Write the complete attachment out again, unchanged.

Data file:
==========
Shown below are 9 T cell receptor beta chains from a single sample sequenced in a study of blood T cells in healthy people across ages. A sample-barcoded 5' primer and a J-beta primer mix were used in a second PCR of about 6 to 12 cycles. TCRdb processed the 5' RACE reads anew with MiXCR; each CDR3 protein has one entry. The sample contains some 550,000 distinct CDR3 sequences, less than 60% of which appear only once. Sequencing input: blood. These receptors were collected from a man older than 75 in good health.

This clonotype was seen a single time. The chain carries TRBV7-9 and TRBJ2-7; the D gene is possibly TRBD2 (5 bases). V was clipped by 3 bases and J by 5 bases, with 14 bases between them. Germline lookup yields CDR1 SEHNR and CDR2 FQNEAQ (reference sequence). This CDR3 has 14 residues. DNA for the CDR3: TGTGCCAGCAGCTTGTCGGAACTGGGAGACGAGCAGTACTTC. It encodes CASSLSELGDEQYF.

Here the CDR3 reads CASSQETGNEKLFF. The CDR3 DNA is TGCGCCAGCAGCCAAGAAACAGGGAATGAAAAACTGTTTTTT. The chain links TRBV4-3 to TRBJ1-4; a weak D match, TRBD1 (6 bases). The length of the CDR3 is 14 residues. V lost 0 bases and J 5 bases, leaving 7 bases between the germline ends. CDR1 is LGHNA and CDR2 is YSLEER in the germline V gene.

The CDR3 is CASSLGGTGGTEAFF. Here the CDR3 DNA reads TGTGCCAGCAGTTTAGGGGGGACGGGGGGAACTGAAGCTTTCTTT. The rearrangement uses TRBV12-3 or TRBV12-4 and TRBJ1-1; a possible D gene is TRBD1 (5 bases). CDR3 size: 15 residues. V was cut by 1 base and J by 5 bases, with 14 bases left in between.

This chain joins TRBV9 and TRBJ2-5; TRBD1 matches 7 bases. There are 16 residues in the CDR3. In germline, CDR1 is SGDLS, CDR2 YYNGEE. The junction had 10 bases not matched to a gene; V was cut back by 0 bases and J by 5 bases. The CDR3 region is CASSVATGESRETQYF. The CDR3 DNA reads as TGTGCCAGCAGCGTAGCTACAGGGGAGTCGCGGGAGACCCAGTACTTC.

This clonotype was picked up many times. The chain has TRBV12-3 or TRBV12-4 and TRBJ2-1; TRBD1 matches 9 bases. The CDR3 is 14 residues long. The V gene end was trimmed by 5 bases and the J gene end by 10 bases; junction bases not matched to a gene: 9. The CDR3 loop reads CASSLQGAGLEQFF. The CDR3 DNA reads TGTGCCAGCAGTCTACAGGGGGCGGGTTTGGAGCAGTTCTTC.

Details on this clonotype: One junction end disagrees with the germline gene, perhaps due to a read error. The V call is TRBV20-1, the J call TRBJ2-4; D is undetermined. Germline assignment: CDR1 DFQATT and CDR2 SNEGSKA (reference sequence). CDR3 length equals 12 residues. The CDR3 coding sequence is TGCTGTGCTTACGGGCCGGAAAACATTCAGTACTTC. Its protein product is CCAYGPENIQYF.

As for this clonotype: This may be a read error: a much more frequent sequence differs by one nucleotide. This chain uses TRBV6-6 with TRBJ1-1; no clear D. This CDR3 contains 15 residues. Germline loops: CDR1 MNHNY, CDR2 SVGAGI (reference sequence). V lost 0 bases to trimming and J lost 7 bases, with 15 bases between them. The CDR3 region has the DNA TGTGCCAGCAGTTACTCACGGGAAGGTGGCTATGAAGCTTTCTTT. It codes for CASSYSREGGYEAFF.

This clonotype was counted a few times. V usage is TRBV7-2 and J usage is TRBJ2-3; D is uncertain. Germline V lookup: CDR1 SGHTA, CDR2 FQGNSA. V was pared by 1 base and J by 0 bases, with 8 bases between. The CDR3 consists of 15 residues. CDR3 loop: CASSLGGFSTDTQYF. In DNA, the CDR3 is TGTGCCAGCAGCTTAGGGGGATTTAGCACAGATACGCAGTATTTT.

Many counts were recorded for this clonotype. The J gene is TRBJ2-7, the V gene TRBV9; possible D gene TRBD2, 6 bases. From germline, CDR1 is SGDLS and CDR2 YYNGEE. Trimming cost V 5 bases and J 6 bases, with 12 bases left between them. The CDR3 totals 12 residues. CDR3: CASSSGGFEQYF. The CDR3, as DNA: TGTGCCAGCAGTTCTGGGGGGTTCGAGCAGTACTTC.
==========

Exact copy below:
Shown below are 9 T cell receptor beta chains from a single sample sequenced in a study of blood T cells in healthy people across ages. A sample-barcoded 5' primer and a J-beta primer mix were used in a second PCR of about 6 to 12 cycles. TCRdb processed the 5' RACE reads anew with MiXCR; each CDR3 protein has one entry. The sample contains some 550,000 distinct CDR3 sequences, less than 60% of which appear only once. Sequencing input: blood. These receptors were collected from a man older than 75 in good health.

This clonotype was seen a single time. The chain carries TRBV7-9 and TRBJ2-7; the D gene is possibly TRBD2 (5 bases). V was clipped by 3 bases and J by 5 bases, with 14 bases between them. Germline lookup yields CDR1 SEHNR and CDR2 FQNEAQ (reference sequence). This CDR3 has 14 residues. DNA for the CDR3: TGTGCCAGCAGCTTGTCGGAACTGGGAGACGAGCAGTACTTC. It encodes CASSLSELGDEQYF.

Here the CDR3 reads CASSQETGNEKLFF. The CDR3 DNA is TGCGCCAGCAGCCAAGAAACAGGGAATGAAAAACTGTTTTTT. The chain links TRBV4-3 to TRBJ1-4; a weak D match, TRBD1 (6 bases). The length of the CDR3 is 14 residues. V lost 0 bases and J 5 bases, leaving 7 bases between the germline ends. CDR1 is LGHNA and CDR2 is YSLEER in the germline V gene.

The CDR3 is CASSLGGTGGTEAFF. Here the CDR3 DNA reads TGTGCCAGCAGTTTAGGGGGGACGGGGGGAACTGAAGCTTTCTTT. The rearrangement uses TRBV12-3 or TRBV12-4 and TRBJ1-1; a possible D gene is TRBD1 (5 bases). CDR3 size: 15 residues. V was cut by 1 base and J by 5 bases, with 14 bases left in between.

This chain joins TRBV9 and TRBJ2-5; TRBD1 matches 7 bases. There are 16 residues in the CDR3. In germline, CDR1 is SGDLS, CDR2 YYNGEE. The junction had 10 bases not matched to a gene; V was cut back by 0 bases and J by 5 bases. The CDR3 region is CASSVATGESRETQYF. The CDR3 DNA reads as TGTGCCAGCAGCGTAGCTACAGGGGAGTCGCGGGAGACCCAGTACTTC.

This clonotype was picked up many times. The chain has TRBV12-3 or TRBV12-4 and TRBJ2-1; TRBD1 matches 9 bases. The CDR3 is 14 residues long. The V gene end was trimmed by 5 bases and the J gene end by 10 bases; junction bases not matched to a gene: 9. The CDR3 loop reads CASSLQGAGLEQFF. The CDR3 DNA reads TGTGCCAGCAGTCTACAGGGGGCGGGTTTGGAGCAGTTCTTC.

Details on this clonotype: One junction end disagrees with the germline gene, perhaps due to a read error. The V call is TRBV20-1, the J call TRBJ2-4; D is undetermined. Germline assignment: CDR1 DFQATT and CDR2 SNEGSKA (reference sequence). CDR3 length equals 12 residues. The CDR3 coding sequence is TGCTGTGCTTACGGGCCGGAAAACATTCAGTACTTC. Its protein product is CCAYGPENIQYF.

As for this clonotype: This may be a read error: a much more frequent sequence differs by one nucleotide. This chain uses TRBV6-6 with TRBJ1-1; no clear D. This CDR3 contains 15 residues. Germline loops: CDR1 MNHNY, CDR2 SVGAGI (reference sequence). V lost 0 bases to trimming and J lost 7 bases, with 15 bases between them. The CDR3 region has the DNA TGTGCCAGCAGTTACTCACGGGAAGGTGGCTATGAAGCTTTCTTT. It codes for CASSYSREGGYEAFF.

This clonotype was counted a few times. V usage is TRBV7-2 and J usage is TRBJ2-3; D is uncertain. Germline V lookup: CDR1 SGHTA, CDR2 FQGNSA. V was pared by 1 base and J by 0 bases, with 8 bases between. The CDR3 consists of 15 residues. CDR3 loop: CASSLGGFSTDTQYF. In DNA, the CDR3 is TGTGCCAGCAGCTTAGGGGGATTTAGCACAGATACGCAGTATTTT.

Many counts were recorded for this clonotype. The J gene is TRBJ2-7, the V gene TRBV9; possible D gene TRBD2, 6 bases. From germline, CDR1 is SGDLS and CDR2 YYNGEE. Trimming cost V 5 bases and J 6 bases, with 12 bases left between them. The CDR3 totals 12 residues. CDR3: CASSSGGFEQYF. The CDR3, as DNA: TGTGCCAGCAGTTCTGGGGGGTTCGAGCAGTACTTC.